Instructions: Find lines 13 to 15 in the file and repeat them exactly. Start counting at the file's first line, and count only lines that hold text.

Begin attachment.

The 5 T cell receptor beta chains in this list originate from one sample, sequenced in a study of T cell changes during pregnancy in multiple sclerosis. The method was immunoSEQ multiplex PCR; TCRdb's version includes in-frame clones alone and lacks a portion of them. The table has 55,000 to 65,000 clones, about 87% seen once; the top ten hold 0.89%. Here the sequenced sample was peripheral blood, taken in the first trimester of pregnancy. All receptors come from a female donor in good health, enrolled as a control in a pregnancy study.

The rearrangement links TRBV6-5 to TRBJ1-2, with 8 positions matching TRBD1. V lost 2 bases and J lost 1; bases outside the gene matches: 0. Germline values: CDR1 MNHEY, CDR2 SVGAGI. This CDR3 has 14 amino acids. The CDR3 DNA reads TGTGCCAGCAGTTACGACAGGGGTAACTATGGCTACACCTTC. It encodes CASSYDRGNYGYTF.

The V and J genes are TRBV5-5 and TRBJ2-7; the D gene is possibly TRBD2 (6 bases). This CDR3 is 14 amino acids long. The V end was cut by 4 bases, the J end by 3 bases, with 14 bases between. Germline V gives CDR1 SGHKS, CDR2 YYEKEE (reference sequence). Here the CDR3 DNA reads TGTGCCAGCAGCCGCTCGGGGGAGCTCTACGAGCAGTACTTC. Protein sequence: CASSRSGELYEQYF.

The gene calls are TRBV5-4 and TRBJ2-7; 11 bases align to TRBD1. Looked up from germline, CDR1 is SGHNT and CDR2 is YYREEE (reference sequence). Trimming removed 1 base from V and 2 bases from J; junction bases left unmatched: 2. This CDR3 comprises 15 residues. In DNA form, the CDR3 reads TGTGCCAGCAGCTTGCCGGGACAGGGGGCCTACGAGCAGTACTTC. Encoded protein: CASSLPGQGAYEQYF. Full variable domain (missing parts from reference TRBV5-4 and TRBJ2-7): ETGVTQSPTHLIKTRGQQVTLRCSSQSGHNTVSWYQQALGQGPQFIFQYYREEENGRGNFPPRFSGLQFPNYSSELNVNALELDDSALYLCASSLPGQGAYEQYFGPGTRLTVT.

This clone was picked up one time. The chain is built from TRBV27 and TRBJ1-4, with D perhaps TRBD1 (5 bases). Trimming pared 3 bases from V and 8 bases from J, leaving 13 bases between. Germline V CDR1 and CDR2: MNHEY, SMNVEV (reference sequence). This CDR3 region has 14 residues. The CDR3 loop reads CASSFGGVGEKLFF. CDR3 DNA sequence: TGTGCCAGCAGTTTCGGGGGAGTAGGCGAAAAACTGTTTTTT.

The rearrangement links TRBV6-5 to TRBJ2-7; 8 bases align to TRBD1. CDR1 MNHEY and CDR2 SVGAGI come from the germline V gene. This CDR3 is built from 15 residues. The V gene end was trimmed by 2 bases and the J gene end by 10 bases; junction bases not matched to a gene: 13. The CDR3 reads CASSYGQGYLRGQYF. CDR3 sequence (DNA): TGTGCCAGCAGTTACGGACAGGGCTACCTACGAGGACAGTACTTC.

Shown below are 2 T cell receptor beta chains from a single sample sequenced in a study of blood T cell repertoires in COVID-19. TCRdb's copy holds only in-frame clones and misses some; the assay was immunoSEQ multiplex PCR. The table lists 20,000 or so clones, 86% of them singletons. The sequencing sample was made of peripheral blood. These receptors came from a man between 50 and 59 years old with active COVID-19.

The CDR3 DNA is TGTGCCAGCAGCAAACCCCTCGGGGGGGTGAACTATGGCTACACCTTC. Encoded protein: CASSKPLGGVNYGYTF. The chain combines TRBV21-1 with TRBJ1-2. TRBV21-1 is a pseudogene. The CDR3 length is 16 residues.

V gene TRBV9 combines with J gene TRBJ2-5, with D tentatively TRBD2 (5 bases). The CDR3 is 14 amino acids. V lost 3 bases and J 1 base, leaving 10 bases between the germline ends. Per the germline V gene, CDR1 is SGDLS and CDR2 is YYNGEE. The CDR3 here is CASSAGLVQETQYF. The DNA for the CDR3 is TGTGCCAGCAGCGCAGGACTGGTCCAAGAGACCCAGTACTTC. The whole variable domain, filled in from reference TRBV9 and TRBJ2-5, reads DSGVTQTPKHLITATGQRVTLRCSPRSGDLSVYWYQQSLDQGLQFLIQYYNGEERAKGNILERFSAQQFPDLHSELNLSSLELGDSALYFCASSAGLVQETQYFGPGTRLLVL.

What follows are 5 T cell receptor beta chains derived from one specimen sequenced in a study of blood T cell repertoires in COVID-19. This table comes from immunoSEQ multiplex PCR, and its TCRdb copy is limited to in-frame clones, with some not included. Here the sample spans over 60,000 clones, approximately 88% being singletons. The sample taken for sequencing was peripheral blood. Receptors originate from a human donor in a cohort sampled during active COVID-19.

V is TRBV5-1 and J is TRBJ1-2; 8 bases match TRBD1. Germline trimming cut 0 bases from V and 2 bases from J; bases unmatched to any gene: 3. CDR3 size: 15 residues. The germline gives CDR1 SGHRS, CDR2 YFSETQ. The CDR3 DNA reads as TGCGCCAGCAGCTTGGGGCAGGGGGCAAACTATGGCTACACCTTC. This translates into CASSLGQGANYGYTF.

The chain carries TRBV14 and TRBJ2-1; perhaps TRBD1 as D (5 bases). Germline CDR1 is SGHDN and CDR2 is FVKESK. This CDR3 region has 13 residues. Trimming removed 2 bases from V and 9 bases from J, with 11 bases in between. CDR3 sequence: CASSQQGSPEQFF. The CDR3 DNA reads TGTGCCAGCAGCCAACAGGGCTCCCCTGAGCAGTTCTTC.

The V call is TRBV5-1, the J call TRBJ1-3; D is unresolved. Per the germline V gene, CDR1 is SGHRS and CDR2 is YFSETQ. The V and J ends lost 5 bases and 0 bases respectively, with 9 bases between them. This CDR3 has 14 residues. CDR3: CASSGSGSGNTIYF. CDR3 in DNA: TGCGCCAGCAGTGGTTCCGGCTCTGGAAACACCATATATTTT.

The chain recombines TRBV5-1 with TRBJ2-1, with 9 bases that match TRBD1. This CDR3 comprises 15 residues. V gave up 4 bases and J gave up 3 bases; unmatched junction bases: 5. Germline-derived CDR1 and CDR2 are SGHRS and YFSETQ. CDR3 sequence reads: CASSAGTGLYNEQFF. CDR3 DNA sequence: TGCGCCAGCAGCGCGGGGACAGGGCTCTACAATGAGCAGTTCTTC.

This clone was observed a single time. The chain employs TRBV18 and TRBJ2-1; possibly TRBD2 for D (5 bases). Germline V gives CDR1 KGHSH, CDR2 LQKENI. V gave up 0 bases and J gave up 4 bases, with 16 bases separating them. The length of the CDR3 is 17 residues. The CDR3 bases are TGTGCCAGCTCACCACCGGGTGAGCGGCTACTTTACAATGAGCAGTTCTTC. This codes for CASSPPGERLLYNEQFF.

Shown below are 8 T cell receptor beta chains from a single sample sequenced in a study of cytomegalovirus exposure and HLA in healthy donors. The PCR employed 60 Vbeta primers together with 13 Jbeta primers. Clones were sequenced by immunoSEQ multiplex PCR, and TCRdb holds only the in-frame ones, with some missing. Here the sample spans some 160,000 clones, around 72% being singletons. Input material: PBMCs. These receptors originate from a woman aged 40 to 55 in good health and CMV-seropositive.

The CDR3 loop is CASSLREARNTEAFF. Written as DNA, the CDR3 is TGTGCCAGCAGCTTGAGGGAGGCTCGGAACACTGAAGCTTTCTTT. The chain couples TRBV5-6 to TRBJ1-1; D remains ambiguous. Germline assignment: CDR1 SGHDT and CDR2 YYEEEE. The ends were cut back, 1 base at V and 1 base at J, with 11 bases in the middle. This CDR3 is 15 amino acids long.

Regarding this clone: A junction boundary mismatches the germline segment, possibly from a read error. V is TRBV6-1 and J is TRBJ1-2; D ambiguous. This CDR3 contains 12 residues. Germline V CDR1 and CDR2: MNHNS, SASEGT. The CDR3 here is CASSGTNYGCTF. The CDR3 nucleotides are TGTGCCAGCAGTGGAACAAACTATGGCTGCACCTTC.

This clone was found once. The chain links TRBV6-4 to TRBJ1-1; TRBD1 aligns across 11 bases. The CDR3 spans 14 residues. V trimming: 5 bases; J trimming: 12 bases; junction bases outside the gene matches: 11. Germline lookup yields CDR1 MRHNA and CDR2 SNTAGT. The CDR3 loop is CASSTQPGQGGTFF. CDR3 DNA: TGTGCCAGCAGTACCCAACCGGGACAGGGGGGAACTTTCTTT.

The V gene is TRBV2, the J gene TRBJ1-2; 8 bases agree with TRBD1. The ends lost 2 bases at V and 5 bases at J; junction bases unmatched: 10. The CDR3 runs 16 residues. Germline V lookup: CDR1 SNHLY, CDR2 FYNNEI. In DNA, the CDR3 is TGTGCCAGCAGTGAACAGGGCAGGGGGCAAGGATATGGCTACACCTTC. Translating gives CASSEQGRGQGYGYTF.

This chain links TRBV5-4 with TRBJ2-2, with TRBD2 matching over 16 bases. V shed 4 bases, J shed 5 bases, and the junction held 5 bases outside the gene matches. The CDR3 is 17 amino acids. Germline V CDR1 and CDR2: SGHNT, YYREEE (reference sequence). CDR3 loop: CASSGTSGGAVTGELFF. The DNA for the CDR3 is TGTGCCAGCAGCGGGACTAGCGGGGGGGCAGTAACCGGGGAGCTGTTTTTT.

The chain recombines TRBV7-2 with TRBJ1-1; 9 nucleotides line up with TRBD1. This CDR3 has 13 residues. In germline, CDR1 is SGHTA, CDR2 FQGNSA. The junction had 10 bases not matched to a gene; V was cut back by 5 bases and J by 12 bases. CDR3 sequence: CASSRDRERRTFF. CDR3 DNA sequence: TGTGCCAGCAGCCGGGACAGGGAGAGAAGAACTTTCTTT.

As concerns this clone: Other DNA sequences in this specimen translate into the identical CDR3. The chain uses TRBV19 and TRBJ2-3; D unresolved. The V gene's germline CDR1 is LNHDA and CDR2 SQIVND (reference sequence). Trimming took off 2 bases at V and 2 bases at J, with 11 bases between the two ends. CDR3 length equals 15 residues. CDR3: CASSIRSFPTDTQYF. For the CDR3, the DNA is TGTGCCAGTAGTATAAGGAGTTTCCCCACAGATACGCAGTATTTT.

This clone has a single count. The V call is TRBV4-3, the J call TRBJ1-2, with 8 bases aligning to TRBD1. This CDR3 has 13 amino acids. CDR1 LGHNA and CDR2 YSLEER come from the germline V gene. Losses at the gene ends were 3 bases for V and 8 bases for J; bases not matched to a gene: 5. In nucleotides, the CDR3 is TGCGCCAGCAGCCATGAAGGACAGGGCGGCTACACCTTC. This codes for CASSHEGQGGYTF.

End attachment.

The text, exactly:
The V call is TRBV5-1, the J call TRBJ1-3; D is unresolved. Per the germline V gene, CDR1 is SGHRS and CDR2 is YFSETQ. The V and J ends lost 5 bases and 0 bases respectively, with 9 bases between them. This CDR3 has 14 residues. CDR3: CASSGSGSGNTIYF. CDR3 in DNA: TGCGCCAGCAGTGGTTCCGGCTCTGGAAACACCATATATTTT.

The chain recombines TRBV5-1 with TRBJ2-1, with 9 bases that match TRBD1. This CDR3 comprises 15 residues. V gave up 4 bases and J gave up 3 bases; unmatched junction bases: 5. Germline-derived CDR1 and CDR2 are SGHRS and YFSETQ. CDR3 sequence reads: CASSAGTGLYNEQFF. CDR3 DNA sequence: TGCGCCAGCAGCGCGGGGACAGGGCTCTACAATGAGCAGTTCTTC.

This clone was observed a single time. The chain employs TRBV18 and TRBJ2-1; possibly TRBD2 for D (5 bases). Germline V gives CDR1 KGHSH, CDR2 LQKENI. V gave up 0 bases and J gave up 4 bases, with 16 bases separating them. The length of the CDR3 is 17 residues. The CDR3 bases are TGTGCCAGCTCACCACCGGGTGAGCGGCTACTTTACAATGAGCAGTTCTTC. This codes for CASSPPGERLLYNEQFF.